So, just as we're all getting used to the idea that Intel's Haswell was going to be the only one to really make any waves in the graphics market any time soon, Nvidia came and released the new GTX 700 series of graphics cards.
Chances are though that you've already heard a fair amount about the new top-end card. The rumours of a GTX Titan LE turned out to be true, but it has now been branded as the top SKU in the new GTX 700 series, the GTX 780, which we'll be reviewing soon on TechRadar.
Realistically though, the Titan LE name is actually far more of an accurate description of this new top-end graphics card. There is surprisingly very little actual difference between this card and the £800- £900 GTX Titan, and according to Nvidia's Ben Berraondo the performance ought to be a bit of a shock too.
"You'll be surprised just how close you get to something like Titan," he says. "And just how much lower-priced it is as well. I think it's for everyone who loved Titan but couldn't stump up to an £800 graphics card."
So what is it? Well, it is just a slightly cut down GTX Titan, with the same GK 110 GPU with just around 300 fewer CUDA cores. But with some 2,304 of the little unified shaders to call its own, that's not going to really hobble the GTX 780 too much. It is also running with less VRAM too, with 'just' 3GB GDDR5, but is still making use of the same 384-bit memory bus. The GPU is, however, running slightly faster than the standard GTX Titan, with a slightly higher base clock straight out of the box.
Before you pro-graphics folk get all excited about the prospect of a very serious professional card filtering down for half the price of a GTX Titan, it's worth pointing out that Nvidia has taken the decision to disable double precision for the GTX 780. That's a bit of a shame, but perfectly understandable given a large percentage of the GTX Titan sales were probably people looking for a cheaper Tesla card.
But from the sounds of it that has been a marketing decision rather than an engineering one, so we wouldn't be surprised if some enterprising tweaker manages to find a way to unlock the double precision performance of the GTX 780's GK110 GPU.
Despite the fact the entire GTX 700 series is going to based around the same existing architecture as the GTX 600 series, Nvidia is keen to point out that this is a 'proper generation', so we'll see an entire line-up of cards being released before the end of the summer.
To that end we've also got a GTX 770 and GTX 760 on their way too. Nvidia wouldn't be drawn on just how far down the stack it's going to go - after all we've got the Haswell parts potentially making things more uncomfortable for the lower-end discrete cards. While it was keeping any juicy details of the GTX 760 close to its chest - as arguably the most interesting card presumably being in the volume segment - Nvidia was keen to talk about the GTX 770.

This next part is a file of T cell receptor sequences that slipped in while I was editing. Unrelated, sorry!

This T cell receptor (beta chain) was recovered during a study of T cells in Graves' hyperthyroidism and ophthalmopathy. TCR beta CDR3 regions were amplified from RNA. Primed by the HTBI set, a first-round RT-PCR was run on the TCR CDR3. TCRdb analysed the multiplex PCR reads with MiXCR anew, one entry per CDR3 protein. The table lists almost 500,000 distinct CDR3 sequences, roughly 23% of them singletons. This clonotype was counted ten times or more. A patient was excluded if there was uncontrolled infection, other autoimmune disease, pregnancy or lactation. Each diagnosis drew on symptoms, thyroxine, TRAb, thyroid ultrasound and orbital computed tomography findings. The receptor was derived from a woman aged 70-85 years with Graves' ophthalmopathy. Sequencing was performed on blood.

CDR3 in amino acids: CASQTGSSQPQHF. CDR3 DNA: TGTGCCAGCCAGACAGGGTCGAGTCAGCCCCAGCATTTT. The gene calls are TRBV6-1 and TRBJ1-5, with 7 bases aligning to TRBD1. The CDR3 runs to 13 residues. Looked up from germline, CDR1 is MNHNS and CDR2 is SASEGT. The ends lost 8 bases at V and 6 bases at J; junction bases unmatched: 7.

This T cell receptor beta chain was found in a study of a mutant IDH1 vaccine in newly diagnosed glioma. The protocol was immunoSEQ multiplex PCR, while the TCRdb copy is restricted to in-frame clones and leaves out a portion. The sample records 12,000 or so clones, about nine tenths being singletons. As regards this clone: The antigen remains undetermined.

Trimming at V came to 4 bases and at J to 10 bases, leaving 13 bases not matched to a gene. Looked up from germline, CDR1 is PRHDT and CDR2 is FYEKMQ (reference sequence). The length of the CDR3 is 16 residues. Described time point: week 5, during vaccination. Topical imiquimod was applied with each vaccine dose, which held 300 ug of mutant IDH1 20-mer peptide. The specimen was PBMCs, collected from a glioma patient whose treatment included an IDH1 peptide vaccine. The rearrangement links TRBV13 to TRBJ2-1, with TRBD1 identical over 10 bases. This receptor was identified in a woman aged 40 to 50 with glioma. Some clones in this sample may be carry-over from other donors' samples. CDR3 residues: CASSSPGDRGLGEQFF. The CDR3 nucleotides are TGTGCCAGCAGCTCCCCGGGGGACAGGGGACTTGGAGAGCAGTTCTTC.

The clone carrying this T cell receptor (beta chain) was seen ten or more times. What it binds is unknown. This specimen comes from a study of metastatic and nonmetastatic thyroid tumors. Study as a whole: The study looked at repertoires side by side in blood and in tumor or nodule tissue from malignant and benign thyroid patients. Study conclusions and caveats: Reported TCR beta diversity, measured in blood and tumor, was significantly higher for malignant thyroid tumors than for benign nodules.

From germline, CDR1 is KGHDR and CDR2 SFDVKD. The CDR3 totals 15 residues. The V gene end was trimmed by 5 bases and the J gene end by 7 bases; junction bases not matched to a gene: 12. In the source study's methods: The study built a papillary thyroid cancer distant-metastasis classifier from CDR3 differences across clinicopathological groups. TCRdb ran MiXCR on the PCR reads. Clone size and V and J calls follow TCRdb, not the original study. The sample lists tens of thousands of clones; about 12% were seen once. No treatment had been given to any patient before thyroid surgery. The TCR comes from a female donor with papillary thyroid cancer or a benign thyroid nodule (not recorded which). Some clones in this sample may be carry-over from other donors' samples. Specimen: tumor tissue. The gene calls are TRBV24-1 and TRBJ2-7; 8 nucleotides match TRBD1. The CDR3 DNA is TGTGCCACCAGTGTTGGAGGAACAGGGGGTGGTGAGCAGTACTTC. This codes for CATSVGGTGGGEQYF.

With the GTX Titan's GPU making its way into the top card of this new generation, it has chosen to shift down the same version of the GK104 GPU from the GTX 680 into the second tier GTX 770. Essentially, we're going to see performance which actually ought to exceed the GTX 680 from this new card.
Despite reports to the contrary this isn't simply a rebadged GTX 680, though it is mighty close. "We have learnt from bad examples in the past," says Berraondo. "So the obvious one is the 9800GTX+ to GTS 250 - none of these are direct rebrands of what's come before."
But Nvidia hasn't done anything to change the GPU, or any of the power components - as was the case with the change from GTX 480 to 580 - but it has introduced a brand new level of graphics memory to the mixing pot and more of it to boot. The GTX 770 will have a full 2GB of GDDR5 that's running at a headline-grabbing speed of 7Gbps. So yeah, it should easily outpace the GTX 680, and, according to Nvidia, it's either on par or better than a HD 7970 GHz edition.
Pricing is inevitably going to be key for these two new cards, and that's likely to be our main concern with them. At the time of writing Nvidia hasn't released final prices, but did confirm to me the GTX 780 was going to come out pricier than the GTX 680 was at launch.
This is simply feeding into the ever-growing cost of the top-end cards in a generation. I wouldn't expect to get much change out of £450, but I also wouldn't be surprised to see some manufacturers' SKUs coming in closer to £500.
The GTX 770 is again likely to cost more than a GTX 670, but given that it's going to be level in performance to the HD 7970 GHz I'd hope that it wouldn't be much more than £300. I'm not going to hold my breath though. Manufacturers are going to be allowed to mess with the cooling and introduce their own versions this time around, despite the Titan-esque aesthetic the reference cards are sporting.
Whether many will is another question. The chromium plating and general design of both the GTX 780 and GTX 770 (it's not going to filter all the way down to the GTX 760, sadly) is still quite beautiful, and most AIBs' cooling solutions are likely to look amateurish by comparison.
By contrast though, AMD is unlikely to have its new cards - themselves probably still using AMD's existing architecture - until Q3/Q4 this year, "by which point it wont be too long until Maxwell - which is a very exciting new architecture," says Berraondo with a final tease.
Before then, why not check out our 14 best graphics cards for every budget?